That is true. I was just thinking of one of the Puppetoons, “Jasper and the Watermelons” and how much of a challenge that was for them to block out the namesake, copyrights and “Technicolor” the way that intro was handled. Such a mess really.

    • In addition to Paramount, there was also Technicolor to deal with. Though I suppose there were some contract variations; in general, Technicolor’s contracts with the major studios required their name to be removed from (reissue) prints made in any other color process or b/w. I’ve seen the Technicolor credit on some feature films airbrushed out on remade title cards or matted out. This may also account for Castle Films’ chopping the intros short on 50′s-60′s Woody Woodpecker cartoons or “wallpapering” it with their own version of the Walter Lantz logo; and I’ve seen a matte over the color credits on AAP’s 8mm home-movie prints of the Warner cartoons; though oddly not on the 16mm TV and rental prints.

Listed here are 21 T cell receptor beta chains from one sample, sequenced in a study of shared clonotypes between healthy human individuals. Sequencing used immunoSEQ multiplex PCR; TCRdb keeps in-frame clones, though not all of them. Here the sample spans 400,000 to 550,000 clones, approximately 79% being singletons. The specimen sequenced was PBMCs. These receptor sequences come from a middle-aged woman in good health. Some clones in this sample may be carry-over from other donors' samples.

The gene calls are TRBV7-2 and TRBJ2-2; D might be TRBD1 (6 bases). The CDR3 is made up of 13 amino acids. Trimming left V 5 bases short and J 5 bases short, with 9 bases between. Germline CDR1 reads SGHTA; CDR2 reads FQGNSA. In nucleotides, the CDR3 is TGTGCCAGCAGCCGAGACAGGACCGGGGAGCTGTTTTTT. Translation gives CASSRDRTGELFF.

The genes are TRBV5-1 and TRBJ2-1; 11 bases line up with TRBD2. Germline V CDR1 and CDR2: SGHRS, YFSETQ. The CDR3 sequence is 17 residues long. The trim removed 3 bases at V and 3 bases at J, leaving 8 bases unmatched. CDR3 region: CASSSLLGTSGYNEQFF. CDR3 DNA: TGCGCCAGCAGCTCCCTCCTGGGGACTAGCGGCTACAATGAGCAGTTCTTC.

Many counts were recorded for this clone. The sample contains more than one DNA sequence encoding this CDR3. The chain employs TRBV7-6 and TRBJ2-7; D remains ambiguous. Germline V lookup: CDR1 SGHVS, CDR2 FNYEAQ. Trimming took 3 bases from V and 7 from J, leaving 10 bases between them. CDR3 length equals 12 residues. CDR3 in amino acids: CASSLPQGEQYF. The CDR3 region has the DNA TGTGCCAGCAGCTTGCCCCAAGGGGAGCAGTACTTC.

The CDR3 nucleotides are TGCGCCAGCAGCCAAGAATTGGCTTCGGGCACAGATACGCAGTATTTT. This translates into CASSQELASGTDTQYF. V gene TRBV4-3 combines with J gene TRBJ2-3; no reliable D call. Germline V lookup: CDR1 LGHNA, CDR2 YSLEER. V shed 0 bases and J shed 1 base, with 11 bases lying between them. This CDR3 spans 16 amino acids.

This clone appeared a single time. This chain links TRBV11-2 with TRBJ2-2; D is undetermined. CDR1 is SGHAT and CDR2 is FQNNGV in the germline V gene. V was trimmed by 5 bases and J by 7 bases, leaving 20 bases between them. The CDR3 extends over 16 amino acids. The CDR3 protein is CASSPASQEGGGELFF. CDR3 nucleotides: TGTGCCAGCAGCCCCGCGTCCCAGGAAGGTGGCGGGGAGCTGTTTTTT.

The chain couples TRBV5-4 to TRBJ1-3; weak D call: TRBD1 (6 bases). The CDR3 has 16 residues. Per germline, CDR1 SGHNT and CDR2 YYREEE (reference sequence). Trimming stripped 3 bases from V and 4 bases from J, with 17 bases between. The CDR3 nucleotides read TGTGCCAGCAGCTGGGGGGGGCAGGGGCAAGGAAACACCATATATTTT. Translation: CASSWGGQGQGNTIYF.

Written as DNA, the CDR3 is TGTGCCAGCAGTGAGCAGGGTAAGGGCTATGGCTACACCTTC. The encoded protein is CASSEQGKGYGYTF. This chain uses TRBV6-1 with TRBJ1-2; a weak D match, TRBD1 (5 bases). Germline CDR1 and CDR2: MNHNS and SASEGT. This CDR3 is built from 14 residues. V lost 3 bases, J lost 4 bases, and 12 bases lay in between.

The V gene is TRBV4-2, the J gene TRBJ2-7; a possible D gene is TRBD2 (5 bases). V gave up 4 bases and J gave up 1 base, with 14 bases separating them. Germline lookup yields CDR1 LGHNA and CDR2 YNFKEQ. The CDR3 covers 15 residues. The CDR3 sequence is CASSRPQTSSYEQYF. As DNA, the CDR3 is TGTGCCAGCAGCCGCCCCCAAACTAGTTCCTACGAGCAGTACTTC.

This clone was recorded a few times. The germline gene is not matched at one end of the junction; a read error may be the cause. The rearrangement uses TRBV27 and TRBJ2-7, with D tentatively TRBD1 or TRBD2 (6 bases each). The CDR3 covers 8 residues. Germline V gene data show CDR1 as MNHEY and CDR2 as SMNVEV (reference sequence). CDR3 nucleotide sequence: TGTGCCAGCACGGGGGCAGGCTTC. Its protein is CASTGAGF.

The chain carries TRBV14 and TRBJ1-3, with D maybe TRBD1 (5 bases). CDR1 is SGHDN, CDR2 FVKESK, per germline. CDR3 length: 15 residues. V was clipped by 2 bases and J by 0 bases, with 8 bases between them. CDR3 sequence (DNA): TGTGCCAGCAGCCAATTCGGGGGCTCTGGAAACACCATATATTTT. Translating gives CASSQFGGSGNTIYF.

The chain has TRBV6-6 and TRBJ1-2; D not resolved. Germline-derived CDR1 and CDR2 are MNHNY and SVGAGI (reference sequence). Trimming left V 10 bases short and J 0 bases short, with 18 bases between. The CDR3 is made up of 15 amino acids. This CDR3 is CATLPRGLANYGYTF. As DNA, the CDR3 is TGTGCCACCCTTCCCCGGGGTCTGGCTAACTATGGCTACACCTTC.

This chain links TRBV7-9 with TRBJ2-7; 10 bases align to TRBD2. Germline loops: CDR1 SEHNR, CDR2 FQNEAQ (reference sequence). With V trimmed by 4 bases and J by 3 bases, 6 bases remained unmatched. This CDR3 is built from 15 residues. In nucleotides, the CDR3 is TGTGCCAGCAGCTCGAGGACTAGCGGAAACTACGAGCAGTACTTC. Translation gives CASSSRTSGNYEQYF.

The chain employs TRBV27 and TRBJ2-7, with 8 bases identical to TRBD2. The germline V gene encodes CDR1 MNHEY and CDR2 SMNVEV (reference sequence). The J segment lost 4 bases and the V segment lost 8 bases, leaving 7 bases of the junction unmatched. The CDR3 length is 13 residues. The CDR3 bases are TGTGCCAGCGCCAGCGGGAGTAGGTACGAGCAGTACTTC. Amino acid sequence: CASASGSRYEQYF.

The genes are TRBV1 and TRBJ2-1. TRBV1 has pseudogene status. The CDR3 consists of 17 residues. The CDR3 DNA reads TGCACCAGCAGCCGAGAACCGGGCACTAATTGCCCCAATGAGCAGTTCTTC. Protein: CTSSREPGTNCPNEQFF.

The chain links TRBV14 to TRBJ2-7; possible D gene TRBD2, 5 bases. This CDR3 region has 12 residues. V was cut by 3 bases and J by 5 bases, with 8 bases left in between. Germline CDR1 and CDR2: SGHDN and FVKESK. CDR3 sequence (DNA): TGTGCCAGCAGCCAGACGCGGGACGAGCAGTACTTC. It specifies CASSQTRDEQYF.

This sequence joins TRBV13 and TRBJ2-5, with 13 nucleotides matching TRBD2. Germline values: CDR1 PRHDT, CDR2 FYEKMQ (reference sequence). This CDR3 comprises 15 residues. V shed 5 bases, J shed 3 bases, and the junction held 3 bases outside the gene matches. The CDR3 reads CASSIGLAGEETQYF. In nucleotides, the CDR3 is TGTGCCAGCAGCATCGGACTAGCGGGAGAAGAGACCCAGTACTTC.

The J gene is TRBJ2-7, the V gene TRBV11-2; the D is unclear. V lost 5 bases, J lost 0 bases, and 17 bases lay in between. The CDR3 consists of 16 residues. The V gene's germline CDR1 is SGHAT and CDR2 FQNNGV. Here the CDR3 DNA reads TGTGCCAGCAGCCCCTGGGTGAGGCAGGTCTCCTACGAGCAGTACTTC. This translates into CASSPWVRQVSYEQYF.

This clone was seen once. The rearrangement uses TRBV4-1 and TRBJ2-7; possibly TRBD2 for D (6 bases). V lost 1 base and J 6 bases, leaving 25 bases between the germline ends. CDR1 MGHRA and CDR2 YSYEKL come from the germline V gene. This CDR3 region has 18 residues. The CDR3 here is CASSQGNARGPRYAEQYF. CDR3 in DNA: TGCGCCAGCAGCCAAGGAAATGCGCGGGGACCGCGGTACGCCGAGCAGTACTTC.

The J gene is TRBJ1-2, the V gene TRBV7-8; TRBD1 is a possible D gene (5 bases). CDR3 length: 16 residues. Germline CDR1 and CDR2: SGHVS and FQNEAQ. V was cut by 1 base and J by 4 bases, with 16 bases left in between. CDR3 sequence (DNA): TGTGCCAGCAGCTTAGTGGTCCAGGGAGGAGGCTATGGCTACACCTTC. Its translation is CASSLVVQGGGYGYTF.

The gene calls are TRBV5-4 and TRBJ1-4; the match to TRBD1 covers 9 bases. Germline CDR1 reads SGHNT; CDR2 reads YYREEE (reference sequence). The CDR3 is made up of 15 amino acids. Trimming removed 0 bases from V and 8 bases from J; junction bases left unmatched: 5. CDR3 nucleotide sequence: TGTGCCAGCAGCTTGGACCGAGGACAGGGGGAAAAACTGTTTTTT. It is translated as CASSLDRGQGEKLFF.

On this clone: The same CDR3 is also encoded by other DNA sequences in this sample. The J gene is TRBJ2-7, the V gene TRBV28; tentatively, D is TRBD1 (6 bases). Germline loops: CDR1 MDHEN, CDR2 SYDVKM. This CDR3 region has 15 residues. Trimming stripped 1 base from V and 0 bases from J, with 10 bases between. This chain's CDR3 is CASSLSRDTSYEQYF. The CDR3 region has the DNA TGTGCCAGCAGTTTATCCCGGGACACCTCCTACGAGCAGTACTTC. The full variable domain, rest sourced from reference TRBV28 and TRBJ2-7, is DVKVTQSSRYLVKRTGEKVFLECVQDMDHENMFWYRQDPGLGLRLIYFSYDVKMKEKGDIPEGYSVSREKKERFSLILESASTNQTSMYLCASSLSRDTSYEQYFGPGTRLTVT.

• “In addition to Paramount, there was also Technicolor to deal with. Though I suppose there were some contract variations; in general, Technicolor’s contracts with the major studios required their name to be removed from (reissue) prints made in any other color process or b/w. I’ve seen the Technicolor credit on some feature films airbrushed out on remade title cards or matted out.”

      MGM’s use to look rather pathetic the way it appeared as if someone took a Sharpie on every frame to blot out the namesake on those Happy Harmonies prints.

  • Hey, not everything is lost here! Let’s assume all Harveytoons that are owned by Dreamworks (Shrek & Madagascar) could be re-released with the original displays, assuming they are still in possession of the original prints from Paramount’s Famous Studios. Even if the originals where re-edited, I still assume they own the original prints, unless those where probably destroyed, like the Filmation (He-Man & She-Ra) original prints, when ownership was transferred from L’oreal cosmetics to Hallmark Entertainment.